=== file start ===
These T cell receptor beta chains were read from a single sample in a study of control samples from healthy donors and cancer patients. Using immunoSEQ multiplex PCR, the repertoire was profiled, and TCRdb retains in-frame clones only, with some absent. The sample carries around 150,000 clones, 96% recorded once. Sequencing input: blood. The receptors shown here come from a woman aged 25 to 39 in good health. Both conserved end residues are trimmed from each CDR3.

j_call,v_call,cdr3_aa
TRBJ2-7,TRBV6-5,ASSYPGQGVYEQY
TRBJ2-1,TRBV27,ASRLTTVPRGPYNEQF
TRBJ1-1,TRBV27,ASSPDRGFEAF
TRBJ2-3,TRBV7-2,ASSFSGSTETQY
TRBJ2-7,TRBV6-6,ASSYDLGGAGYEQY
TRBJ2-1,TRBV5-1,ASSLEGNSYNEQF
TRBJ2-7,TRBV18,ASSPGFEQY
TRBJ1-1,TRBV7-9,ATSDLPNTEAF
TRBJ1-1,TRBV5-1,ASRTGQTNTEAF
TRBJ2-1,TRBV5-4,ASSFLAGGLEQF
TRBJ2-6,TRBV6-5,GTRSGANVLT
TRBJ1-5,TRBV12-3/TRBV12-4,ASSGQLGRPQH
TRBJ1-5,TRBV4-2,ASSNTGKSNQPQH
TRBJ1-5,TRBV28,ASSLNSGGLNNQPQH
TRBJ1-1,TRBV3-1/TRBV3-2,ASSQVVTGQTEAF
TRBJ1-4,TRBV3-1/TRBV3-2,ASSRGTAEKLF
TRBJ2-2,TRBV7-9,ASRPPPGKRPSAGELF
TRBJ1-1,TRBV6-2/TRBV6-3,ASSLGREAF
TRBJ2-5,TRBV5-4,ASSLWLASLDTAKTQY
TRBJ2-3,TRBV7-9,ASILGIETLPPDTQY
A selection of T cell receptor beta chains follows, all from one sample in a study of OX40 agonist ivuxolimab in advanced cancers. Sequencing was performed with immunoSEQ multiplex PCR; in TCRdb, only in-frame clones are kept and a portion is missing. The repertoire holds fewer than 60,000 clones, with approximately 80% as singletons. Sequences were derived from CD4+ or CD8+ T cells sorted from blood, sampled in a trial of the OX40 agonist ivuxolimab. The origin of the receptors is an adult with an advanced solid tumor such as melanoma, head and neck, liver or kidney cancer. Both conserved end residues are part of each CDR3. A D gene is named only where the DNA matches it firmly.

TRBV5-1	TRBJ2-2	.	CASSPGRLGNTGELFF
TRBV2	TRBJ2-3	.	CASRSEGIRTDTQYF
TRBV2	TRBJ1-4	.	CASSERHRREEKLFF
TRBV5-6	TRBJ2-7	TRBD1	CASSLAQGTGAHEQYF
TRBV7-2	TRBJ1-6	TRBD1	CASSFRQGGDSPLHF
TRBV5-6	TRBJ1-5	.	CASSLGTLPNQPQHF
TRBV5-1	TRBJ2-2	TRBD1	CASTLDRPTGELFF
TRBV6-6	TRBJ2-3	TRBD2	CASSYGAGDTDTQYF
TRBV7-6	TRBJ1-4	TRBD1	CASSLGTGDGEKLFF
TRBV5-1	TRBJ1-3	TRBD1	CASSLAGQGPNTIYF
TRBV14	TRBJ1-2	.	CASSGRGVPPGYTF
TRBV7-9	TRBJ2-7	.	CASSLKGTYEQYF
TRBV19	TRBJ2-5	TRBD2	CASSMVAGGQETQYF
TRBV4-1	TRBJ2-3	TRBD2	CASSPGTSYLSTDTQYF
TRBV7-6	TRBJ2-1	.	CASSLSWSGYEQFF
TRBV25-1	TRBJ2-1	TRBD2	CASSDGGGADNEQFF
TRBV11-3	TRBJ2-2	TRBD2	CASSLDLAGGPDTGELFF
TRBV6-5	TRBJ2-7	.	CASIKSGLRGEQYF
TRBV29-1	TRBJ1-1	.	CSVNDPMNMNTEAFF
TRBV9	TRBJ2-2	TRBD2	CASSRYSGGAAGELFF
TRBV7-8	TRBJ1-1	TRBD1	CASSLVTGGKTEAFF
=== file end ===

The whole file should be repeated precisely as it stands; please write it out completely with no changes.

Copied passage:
These T cell receptor beta chains were read from a single sample in a study of control samples from healthy donors and cancer patients. Using immunoSEQ multiplex PCR, the repertoire was profiled, and TCRdb retains in-frame clones only, with some absent. The sample carries around 150,000 clones, 96% recorded once. Sequencing input: blood. The receptors shown here come from a woman aged 25 to 39 in good health. Both conserved end residues are trimmed from each CDR3.

j_call,v_call,cdr3_aa
TRBJ2-7,TRBV6-5,ASSYPGQGVYEQY
TRBJ2-1,TRBV27,ASRLTTVPRGPYNEQF
TRBJ1-1,TRBV27,ASSPDRGFEAF
TRBJ2-3,TRBV7-2,ASSFSGSTETQY
TRBJ2-7,TRBV6-6,ASSYDLGGAGYEQY
TRBJ2-1,TRBV5-1,ASSLEGNSYNEQF
TRBJ2-7,TRBV18,ASSPGFEQY
TRBJ1-1,TRBV7-9,ATSDLPNTEAF
TRBJ1-1,TRBV5-1,ASRTGQTNTEAF
TRBJ2-1,TRBV5-4,ASSFLAGGLEQF
TRBJ2-6,TRBV6-5,GTRSGANVLT
TRBJ1-5,TRBV12-3/TRBV12-4,ASSGQLGRPQH
TRBJ1-5,TRBV4-2,ASSNTGKSNQPQH
TRBJ1-5,TRBV28,ASSLNSGGLNNQPQH
TRBJ1-1,TRBV3-1/TRBV3-2,ASSQVVTGQTEAF
TRBJ1-4,TRBV3-1/TRBV3-2,ASSRGTAEKLF
TRBJ2-2,TRBV7-9,ASRPPPGKRPSAGELF
TRBJ1-1,TRBV6-2/TRBV6-3,ASSLGREAF
TRBJ2-5,TRBV5-4,ASSLWLASLDTAKTQY
TRBJ2-3,TRBV7-9,ASILGIETLPPDTQY
A selection of T cell receptor beta chains follows, all from one sample in a study of OX40 agonist ivuxolimab in advanced cancers. Sequencing was performed with immunoSEQ multiplex PCR; in TCRdb, only in-frame clones are kept and a portion is missing. The repertoire holds fewer than 60,000 clones, with approximately 80% as singletons. Sequences were derived from CD4+ or CD8+ T cells sorted from blood, sampled in a trial of the OX40 agonist ivuxolimab. The origin of the receptors is an adult with an advanced solid tumor such as melanoma, head and neck, liver or kidney cancer. Both conserved end residues are part of each CDR3. A D gene is named only where the DNA matches it firmly.

TRBV5-1	TRBJ2-2	.	CASSPGRLGNTGELFF
TRBV2	TRBJ2-3	.	CASRSEGIRTDTQYF
TRBV2	TRBJ1-4	.	CASSERHRREEKLFF
TRBV5-6	TRBJ2-7	TRBD1	CASSLAQGTGAHEQYF
TRBV7-2	TRBJ1-6	TRBD1	CASSFRQGGDSPLHF
TRBV5-6	TRBJ1-5	.	CASSLGTLPNQPQHF
TRBV5-1	TRBJ2-2	TRBD1	CASTLDRPTGELFF
TRBV6-6	TRBJ2-3	TRBD2	CASSYGAGDTDTQYF
TRBV7-6	TRBJ1-4	TRBD1	CASSLGTGDGEKLFF
TRBV5-1	TRBJ1-3	TRBD1	CASSLAGQGPNTIYF
TRBV14	TRBJ1-2	.	CASSGRGVPPGYTF
TRBV7-9	TRBJ2-7	.	CASSLKGTYEQYF
TRBV19	TRBJ2-5	TRBD2	CASSMVAGGQETQYF
TRBV4-1	TRBJ2-3	TRBD2	CASSPGTSYLSTDTQYF
TRBV7-6	TRBJ2-1	.	CASSLSWSGYEQFF
TRBV25-1	TRBJ2-1	TRBD2	CASSDGGGADNEQFF
TRBV11-3	TRBJ2-2	TRBD2	CASSLDLAGGPDTGELFF
TRBV6-5	TRBJ2-7	.	CASIKSGLRGEQYF
TRBV29-1	TRBJ1-1	.	CSVNDPMNMNTEAFF
TRBV9	TRBJ2-2	TRBD2	CASSRYSGGAAGELFF
TRBV7-8	TRBJ1-1	TRBD1	CASSLVTGGKTEAFF